Pocket Gems on the importance and best implementation of in-game events

When to do them, and why they matter

Pocket Gems on the importance and best implementation of in-game events

Pocket Gamer Connects will be heading to Vancouver for the first time ever on 28-29 June.

Tickets are still available.

So, to give you a hint at what you can expect, we're shining the spotlight onto our speakers to provide a deeper look at the personalities who will be taking the stage.

  • Nicholas Pezarro is a Product Manager at Pocket Gems, and will be talking about how events are a vital way of boosting retention and monetization. What is it about events that keeps players interested in a game?

Nicholas Pezarro: Events are a key component to keeping players interested in your game because they provide a new set of objectives, tasks and incentives that differ from the regular gameplay.

Because of their ephemeral nature, events allow developers to try new things (like trying new features before rolling them out in full force) without clashing with players' expectations of your game’s functionality.

Additionally, if your events are controlled by parameters set on a server, you can make iterative improvements or fix incorrect parameters on your own schedule.

This way, you don’t have to worry about aligning your event's release with client updates, which allows your team to be much more effective at addressing the players' needs and implementing their suggestions.

How regularly do you think events should be run to be effective?

We run events once a week, but I think the answer to this question depends on your players.

Our players are super competitive and like having something different to compete in on a weekly basis. It is entirely possible that a different set of people in a different game might find that sort of cadence difficult to keep up with.

We came to our weekly cadence after getting feedback from users that they don't like it when we have two high-intensity events in a row.

We came to our weekly cadence after getting feedback from users that they don't like two high-intensity events in a row.
Nicholas Pezarro

If you take in feedback from your community and continue to experiment, you'll find the right cadence for your game over time.

That being said, I would suggest starting with a weekly cadence because of how nicely it fits into most people's' play patterns and moving forward from there.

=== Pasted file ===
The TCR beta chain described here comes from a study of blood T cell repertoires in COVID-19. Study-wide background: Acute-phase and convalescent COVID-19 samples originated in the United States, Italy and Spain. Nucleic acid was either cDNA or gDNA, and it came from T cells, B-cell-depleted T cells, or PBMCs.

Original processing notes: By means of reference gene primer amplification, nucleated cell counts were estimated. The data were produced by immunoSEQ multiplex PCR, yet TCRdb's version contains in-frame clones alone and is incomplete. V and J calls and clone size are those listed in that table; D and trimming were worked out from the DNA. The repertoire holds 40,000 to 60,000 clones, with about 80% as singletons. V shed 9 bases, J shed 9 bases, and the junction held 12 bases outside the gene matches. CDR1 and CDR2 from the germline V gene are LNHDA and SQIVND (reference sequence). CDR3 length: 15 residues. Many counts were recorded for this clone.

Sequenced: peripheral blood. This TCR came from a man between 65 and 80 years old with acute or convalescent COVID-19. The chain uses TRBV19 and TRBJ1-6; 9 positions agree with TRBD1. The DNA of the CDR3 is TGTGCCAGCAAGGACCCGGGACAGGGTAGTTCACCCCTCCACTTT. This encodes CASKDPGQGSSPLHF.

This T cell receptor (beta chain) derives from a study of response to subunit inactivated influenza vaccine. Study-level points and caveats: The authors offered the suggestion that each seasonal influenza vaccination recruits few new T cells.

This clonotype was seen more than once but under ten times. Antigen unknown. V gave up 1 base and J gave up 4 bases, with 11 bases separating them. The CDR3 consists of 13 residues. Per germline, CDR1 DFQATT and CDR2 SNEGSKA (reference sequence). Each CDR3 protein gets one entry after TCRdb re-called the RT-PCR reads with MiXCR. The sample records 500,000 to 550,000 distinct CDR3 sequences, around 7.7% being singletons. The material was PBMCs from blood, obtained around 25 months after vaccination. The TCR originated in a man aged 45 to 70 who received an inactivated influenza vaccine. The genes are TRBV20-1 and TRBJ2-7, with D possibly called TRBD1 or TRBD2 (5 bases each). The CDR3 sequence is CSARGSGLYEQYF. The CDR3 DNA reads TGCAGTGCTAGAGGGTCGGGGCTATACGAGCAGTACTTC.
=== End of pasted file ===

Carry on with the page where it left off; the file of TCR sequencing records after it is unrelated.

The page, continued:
What has been your most successful event to date?

Our most successful event to date was one of our Breeding Weekend events [in War Dragons]. In this event, players earn points and extra prizes by breeding new dragons.

Despite the simplicity of the event in comparison to some of our other more elaborate ones, our players really love it because it rewards them for advancing on one of the most fun objectives in our game: Breeding Dragons!

It is particularly interesting to see the effects of a Breeding Weekend on the makeup of players' dragon rosters as it usually leads to a number of more powerful dragons being added into the mix for upcoming war and event battles.

What other major trends do you predict for the rest of 2016?

I predict a continuing shift in the mobile games market towards more core games as they bridge the gap between the accessibility of casual games and the depth and retention of hardcore games.

Finally, we'll see games and publishers improve their social elements and the fashion in which they communicate with their players.

What are you looking forward to seeing at Pocket Gamer Connects Vancouver 2016?

Talks from my fellow presenters.

I look forward to learning more about how the mobile games industry is going to adjust now that it is more mature and whether we'll see a reemergence of pay-first games (and less of a reliance on the F2P model).

Being in beautiful Vancouver is also a plus!

You can find out more about all the speakers at Pocket Gamer Connects Vancouver here.


Ric is the Editor of, having started out as a Staff Writer on the site back in 2015. He received an honourable mention in both the MCV and Develop 30 Under 30 lists in 2016 and refuses to let anyone forget about it.